Masroor Jahan bids adieu, literary world mourns the demise of the famed Urdu author
Shams Ur Rehman Alavi
One of the most prominent Urdu writers, Masroor Jahan, who hailed from Lucknow, is no more.
She had a brain stroke and was rushed to the hospital but she couldn't be saved.
Masroor Jahan, 83, was known for her distinct style of writing and the culture of Lucknow (Awadh) is reflected in her works. Several generations of people had grown up reading her stories.
In the post-independent era, she was among the most prolific women writers in the language. As her stories were published in major semi-literary and social magazines like Biswin Sadi, Bano and Hareem, she had got wide recognition and fame quite early.
Masroor Jahan wrote over 500 stories apart from 65 novels in her long literary career. Her stories were translated in Punjabi, Marathi, Tamil, Hindi, Kannada, Kashmiri and foreign languages (including in Braille script). She was a 'Lakhnawi' and Lucknow, the city known for its culture and 'zabaan', comes alive in her stories.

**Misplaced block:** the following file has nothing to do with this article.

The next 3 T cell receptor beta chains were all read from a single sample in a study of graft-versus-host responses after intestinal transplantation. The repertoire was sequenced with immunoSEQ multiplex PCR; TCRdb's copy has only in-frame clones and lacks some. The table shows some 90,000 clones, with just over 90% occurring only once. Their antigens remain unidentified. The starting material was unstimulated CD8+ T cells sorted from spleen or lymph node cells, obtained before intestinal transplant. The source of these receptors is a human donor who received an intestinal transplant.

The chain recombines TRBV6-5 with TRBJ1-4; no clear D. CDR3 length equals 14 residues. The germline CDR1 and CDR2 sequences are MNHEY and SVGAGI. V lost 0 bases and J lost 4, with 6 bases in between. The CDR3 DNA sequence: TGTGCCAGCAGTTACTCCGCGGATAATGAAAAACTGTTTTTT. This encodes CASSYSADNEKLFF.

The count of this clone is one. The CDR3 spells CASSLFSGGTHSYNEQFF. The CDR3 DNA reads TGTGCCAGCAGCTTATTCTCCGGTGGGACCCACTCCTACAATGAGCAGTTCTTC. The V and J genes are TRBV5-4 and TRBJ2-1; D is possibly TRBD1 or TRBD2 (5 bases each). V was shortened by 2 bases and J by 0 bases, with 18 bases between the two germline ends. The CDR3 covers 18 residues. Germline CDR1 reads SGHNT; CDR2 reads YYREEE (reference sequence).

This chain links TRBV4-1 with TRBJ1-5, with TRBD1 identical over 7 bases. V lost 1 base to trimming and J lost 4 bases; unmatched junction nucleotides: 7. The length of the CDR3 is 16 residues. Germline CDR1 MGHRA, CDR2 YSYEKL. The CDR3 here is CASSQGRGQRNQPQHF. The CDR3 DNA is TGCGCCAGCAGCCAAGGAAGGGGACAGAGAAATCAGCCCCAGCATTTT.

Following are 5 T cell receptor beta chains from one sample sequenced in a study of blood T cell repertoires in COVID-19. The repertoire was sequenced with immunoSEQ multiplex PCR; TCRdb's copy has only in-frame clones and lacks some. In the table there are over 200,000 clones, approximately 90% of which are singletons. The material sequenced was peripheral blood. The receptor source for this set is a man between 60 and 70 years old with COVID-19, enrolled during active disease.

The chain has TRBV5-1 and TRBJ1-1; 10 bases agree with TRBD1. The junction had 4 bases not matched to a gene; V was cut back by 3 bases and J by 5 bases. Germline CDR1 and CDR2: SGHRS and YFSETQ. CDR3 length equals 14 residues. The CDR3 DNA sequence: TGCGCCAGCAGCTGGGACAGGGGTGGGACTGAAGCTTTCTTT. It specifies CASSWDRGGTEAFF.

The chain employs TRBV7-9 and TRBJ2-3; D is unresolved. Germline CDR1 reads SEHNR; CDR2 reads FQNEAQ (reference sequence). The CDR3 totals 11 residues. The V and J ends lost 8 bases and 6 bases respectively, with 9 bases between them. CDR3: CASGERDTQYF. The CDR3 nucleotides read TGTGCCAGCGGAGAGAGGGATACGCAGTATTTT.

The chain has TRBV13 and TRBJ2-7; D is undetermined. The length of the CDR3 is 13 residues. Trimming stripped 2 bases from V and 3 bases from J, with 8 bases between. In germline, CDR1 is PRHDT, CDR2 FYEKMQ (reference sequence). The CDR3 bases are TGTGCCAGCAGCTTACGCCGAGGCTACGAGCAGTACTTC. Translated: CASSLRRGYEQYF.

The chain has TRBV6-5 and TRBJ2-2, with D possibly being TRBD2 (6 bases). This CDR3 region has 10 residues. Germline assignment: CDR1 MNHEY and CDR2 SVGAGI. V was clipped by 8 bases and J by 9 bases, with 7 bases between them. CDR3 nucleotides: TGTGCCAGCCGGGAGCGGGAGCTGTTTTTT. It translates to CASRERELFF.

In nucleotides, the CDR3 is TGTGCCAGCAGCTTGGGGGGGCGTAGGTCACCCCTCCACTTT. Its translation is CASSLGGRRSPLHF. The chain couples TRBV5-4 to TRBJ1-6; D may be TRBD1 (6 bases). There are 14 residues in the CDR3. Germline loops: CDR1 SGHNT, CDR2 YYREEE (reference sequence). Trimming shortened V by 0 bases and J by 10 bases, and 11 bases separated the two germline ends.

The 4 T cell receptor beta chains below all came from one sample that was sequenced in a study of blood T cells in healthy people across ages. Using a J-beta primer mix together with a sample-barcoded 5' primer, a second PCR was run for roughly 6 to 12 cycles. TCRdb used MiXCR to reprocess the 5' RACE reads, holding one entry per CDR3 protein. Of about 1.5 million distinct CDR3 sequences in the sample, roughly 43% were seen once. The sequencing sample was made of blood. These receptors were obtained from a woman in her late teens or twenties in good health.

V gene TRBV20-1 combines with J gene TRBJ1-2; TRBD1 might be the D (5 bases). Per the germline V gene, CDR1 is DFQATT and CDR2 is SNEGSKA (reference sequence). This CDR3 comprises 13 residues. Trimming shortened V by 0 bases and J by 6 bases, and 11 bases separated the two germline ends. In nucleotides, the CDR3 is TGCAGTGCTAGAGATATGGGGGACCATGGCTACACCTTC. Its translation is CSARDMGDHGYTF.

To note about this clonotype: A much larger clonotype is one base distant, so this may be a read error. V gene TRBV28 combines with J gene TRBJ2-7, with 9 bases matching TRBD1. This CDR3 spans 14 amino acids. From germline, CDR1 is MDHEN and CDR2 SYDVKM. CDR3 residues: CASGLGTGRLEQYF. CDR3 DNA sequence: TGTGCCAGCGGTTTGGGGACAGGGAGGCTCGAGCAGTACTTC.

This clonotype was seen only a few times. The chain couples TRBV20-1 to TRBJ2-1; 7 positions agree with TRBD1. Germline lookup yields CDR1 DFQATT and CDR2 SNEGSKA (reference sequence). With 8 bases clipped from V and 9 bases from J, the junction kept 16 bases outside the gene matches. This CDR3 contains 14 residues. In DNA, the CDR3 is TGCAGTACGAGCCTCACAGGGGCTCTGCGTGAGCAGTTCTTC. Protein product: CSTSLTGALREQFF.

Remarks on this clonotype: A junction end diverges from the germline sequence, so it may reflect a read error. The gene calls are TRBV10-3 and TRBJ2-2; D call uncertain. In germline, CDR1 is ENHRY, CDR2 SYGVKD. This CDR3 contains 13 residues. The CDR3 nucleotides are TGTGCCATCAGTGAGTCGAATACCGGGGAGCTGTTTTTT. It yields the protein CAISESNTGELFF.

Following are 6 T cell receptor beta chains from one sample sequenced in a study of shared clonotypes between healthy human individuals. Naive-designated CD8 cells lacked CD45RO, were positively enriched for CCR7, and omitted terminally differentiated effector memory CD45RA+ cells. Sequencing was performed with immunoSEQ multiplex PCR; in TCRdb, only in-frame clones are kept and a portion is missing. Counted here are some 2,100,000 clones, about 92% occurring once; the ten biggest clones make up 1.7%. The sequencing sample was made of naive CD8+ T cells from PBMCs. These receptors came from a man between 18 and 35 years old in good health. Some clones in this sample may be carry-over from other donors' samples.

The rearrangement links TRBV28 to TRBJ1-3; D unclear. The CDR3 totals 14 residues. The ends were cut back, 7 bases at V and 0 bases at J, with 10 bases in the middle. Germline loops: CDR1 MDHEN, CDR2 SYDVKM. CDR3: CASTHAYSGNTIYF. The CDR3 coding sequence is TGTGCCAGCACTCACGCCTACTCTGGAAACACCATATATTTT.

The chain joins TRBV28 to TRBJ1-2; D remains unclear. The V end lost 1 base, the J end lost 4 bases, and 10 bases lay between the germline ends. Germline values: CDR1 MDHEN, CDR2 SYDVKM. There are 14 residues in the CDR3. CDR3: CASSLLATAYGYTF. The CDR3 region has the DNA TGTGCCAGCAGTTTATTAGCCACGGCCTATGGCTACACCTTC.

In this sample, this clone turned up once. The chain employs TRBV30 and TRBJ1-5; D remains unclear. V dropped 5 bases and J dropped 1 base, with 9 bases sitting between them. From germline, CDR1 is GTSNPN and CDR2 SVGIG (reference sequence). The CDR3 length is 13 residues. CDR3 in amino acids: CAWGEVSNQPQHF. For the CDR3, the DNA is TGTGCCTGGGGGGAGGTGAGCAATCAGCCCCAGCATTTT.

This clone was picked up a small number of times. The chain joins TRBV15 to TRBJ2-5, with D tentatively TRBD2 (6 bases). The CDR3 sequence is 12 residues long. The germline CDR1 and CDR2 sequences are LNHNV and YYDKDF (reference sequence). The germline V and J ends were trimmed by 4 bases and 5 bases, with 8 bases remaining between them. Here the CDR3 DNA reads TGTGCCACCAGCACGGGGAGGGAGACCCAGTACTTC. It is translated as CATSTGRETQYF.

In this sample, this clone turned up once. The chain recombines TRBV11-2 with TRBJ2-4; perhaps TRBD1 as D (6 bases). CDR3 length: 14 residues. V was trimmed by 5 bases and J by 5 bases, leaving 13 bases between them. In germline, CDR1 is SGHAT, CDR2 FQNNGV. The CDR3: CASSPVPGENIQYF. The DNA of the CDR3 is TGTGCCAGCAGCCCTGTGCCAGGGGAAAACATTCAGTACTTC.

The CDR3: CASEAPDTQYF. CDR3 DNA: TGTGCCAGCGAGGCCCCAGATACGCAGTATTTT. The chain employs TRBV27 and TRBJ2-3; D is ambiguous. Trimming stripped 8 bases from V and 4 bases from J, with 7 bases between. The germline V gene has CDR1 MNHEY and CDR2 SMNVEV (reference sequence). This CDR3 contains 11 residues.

Legendary author Ismat Chughtai praised her writings but once suggested that women characters must be shown as stronger. In an interview, Masroor Jahan later recalled that though her writing style was not influenced by anyone, she did make her characters bolder after Ismat's advice.
Masroor Jahan has over a dozen collections of 'afsanas' (short stories) to her name. She got several prestigious awards in her liftime and there have been research works on her writings--PhD and D Litt have been awarded in India and abroad.
While we have umpteen poets, even budding poets around us, when it come to writing prose, there are few names. And how many who can emulate these legends and write flawless prose! The veteran author was buried at Karbala Talkatora in Lucknow amid presence of family members, relatives and members of the literary community.